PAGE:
Click for pdf file of entire 65 page book
Table of Contents



Published originally by SIMON & SCHUSTER


Two thousand and five marks the thirty-seventh anniversary of my association with New York University Medical Center. During most of these years I have led two lives. The first has been my association with the Department of Surgery and basic research on birth defects, particularly the problems of cleft lip and palate. My second, which emerged from the first, started thirty-one years ago when I accidentally discovered the physical cause of stuttering, developed a treatment for it, and subsequently founded The National Center for Stuttering.

The birth of my second life was not without incident. When I entered it, research colleagues were there waiting, contending that stuttering was not my area, that I should stay with basic research, and that direct, clinical work with stutterers represented a form of prostitution that would destroy my career.

Clinicians, on the other hand, contended that I was an interloper, that I should remain in my "ivory tower" and stay off their "turf." They even went so far as to threaten legal action!

I listened to both groups for quite a while before making the decision to forge ahead. In retrospect, I was correct, and the ensuing years have borne witness to a revolution in both our understanding and treatment of stuttering - all stimulated by my initial discovery of its physical cause.

As I have continued to work with stutterers I have been struck by their similarities. There is no difference treating a person from France, Nigeria, Japan or the US. The stories and emotions are the same.

What follows is a compilation of experiences gleaned from many patients; it represents the voice of the archetypical stutterer speaking about his life; it is why I feel so deeply about the problem and why I continue to work personally with stutterers whenever I can.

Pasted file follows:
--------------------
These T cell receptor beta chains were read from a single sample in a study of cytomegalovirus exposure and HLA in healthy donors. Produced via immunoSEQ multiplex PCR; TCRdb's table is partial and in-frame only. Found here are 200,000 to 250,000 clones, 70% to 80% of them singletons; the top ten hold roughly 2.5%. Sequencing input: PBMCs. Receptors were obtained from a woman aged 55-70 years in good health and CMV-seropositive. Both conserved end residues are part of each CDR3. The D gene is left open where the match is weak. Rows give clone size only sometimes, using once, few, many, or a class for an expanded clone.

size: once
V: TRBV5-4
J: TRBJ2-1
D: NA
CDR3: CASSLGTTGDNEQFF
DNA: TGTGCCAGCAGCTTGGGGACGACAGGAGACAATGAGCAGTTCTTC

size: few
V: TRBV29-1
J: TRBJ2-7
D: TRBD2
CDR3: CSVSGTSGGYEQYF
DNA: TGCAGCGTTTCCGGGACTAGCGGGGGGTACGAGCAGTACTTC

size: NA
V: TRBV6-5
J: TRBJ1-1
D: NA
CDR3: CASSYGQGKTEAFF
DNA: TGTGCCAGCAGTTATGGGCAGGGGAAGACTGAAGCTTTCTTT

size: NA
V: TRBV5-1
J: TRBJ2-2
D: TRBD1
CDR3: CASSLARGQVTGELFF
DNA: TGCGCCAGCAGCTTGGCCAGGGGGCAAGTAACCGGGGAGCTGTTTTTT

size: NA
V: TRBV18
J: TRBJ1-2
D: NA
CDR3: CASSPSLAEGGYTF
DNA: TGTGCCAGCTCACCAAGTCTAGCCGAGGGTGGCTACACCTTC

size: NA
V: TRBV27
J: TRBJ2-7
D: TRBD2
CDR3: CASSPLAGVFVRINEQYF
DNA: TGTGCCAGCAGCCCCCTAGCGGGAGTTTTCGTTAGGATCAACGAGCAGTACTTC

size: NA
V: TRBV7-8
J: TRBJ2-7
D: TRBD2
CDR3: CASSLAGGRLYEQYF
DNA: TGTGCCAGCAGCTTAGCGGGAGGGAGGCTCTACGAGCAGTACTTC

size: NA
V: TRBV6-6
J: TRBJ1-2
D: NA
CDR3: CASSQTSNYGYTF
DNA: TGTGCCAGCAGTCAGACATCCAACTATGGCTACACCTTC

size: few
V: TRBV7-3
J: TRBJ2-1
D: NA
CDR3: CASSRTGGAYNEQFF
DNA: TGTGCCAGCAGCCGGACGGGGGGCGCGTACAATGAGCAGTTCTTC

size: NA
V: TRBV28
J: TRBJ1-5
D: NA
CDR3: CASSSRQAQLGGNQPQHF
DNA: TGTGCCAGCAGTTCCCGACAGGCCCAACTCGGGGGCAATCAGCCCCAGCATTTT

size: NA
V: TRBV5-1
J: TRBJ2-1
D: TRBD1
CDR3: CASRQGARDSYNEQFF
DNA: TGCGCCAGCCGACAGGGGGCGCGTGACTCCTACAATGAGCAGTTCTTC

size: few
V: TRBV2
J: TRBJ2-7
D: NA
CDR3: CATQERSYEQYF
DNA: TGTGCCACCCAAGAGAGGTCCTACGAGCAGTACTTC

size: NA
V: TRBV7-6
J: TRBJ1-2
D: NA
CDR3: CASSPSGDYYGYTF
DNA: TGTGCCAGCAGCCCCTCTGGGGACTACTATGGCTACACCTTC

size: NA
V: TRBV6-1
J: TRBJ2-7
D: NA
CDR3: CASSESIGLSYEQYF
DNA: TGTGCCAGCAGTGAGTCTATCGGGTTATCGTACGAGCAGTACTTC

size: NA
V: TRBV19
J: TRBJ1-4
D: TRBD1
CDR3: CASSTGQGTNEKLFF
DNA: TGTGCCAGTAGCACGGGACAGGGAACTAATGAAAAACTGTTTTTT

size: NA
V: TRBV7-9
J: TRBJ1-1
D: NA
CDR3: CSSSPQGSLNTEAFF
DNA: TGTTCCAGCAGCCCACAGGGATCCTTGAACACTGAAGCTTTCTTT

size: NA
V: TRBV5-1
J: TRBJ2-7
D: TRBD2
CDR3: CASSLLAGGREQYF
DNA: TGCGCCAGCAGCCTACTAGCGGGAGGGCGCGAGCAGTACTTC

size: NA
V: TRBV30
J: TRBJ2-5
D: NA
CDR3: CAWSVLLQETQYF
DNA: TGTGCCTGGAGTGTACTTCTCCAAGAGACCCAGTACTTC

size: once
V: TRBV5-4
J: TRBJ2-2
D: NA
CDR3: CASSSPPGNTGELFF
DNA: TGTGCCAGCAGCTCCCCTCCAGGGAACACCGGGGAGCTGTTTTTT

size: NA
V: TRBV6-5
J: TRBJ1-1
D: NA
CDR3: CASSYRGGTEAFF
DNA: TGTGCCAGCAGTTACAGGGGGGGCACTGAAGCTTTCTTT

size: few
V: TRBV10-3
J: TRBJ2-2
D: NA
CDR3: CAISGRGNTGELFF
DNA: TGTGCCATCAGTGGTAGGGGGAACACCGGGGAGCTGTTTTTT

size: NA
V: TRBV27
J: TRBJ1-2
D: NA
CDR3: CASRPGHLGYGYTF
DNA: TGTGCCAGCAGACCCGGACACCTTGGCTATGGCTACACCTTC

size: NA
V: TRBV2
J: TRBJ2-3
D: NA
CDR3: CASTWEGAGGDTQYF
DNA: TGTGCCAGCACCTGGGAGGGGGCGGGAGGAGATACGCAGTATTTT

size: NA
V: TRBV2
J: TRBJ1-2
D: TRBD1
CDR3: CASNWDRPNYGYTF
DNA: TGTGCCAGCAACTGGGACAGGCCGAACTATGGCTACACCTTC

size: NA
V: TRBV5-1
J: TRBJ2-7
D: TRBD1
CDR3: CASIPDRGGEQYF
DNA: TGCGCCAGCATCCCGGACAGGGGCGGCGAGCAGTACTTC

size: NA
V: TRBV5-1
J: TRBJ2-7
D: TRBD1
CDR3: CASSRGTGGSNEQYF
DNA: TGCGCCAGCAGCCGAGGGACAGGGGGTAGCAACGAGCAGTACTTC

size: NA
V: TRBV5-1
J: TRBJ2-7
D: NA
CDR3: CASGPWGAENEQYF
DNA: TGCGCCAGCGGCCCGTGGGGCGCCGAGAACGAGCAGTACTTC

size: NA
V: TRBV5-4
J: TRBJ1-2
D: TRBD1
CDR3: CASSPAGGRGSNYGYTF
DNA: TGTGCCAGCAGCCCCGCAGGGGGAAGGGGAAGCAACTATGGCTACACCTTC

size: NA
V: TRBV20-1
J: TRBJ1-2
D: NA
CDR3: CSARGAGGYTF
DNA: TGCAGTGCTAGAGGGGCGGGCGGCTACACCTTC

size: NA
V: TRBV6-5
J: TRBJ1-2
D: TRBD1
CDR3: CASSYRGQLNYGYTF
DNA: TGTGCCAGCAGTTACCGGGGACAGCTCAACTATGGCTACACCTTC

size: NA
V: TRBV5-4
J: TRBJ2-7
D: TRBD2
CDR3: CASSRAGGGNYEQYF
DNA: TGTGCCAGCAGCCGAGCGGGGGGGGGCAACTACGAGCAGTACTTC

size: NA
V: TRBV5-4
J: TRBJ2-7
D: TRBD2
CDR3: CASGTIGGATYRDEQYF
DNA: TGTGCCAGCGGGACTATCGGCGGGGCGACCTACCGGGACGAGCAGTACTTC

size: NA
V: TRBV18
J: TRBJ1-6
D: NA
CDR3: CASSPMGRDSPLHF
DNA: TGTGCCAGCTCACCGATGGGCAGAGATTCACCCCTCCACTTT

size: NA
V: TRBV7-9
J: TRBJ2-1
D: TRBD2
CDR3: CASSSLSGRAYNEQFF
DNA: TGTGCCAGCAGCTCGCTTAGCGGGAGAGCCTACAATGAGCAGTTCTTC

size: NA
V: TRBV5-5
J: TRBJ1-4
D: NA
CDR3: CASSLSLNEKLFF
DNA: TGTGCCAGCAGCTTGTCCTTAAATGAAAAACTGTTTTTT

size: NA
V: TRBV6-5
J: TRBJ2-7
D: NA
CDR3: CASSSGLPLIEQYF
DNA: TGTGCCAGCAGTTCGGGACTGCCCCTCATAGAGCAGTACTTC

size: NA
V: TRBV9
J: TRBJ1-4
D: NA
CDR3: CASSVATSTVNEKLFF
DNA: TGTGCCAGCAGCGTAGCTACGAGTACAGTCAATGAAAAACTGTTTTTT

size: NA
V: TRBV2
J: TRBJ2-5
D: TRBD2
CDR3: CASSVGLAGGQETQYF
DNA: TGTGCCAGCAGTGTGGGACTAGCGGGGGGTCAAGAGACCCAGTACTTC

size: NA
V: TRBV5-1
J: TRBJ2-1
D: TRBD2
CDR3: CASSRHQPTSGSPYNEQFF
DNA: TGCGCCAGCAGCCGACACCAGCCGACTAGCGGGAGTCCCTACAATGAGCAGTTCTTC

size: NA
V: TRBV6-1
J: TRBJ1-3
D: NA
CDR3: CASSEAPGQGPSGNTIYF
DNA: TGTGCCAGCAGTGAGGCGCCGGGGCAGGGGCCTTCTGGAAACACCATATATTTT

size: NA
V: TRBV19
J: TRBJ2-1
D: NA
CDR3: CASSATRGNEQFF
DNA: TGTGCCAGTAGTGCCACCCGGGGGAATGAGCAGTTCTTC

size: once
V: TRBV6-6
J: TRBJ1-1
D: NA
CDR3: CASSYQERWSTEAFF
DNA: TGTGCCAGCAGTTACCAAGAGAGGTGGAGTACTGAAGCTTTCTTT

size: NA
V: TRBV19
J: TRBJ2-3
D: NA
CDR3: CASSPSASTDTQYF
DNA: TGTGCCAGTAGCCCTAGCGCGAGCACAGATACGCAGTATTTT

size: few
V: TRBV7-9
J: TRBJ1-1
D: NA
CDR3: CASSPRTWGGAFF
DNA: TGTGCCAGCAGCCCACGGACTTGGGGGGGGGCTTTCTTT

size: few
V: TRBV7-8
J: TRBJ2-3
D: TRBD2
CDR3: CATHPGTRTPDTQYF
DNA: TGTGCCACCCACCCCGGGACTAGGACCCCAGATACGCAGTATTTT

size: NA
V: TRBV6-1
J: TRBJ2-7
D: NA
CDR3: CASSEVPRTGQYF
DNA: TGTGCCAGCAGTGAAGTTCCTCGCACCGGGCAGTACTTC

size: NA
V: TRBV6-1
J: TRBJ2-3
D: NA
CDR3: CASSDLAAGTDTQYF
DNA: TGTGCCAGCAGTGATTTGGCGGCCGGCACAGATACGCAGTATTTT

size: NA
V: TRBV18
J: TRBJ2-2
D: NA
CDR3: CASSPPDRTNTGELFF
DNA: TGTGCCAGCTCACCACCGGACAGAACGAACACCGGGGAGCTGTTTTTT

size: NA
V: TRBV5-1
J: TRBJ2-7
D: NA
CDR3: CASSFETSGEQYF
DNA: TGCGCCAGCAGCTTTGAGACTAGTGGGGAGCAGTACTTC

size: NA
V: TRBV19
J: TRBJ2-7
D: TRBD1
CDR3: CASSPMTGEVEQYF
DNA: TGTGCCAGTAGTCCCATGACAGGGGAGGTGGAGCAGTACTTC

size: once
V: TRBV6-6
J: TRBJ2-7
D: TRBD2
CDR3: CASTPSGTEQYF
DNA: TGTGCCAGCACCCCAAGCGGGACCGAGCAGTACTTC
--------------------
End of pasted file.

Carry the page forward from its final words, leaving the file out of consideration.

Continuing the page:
"Imagine that from the time you were a child you stuttered with everyone. Not that you wanted to stutter, mind you, you just couldn't help yourself. As a result you often went to great lengths to avoid stuttering and, in so doing, found that people misunderstood you. They considered you aloof, withdrawn, a loner, the silent type.

But you ached to be with people, you had much to say, and the thought of the interaction was marvelous. And so each night before you went to sleep you prayed that this dreadful affliction would be gone. But it was not to be.

As a child you were sent to specialists who tried to show you how to stop stuttering or how to stutter in less offensive ways. Sometimes you stopped with them, but as soon as you left their office it returned, and their suggestions, which earlier had worked so well, now failed miserably.

The stuttering demeaned you, it humiliated you, it destroyed your self-esteem. And often, when it was at its worst, as if to add insult to injury, people laughed at you, called you stupid, and never took you seriously at all.

In school if you had a question you wouldn't ask it. If you had to respond and couldn't give the correct answer you'd give an incorrect one. In the cafeteria, you ordered what you could say rather than what you wanted. Anything to avoid the humiliation.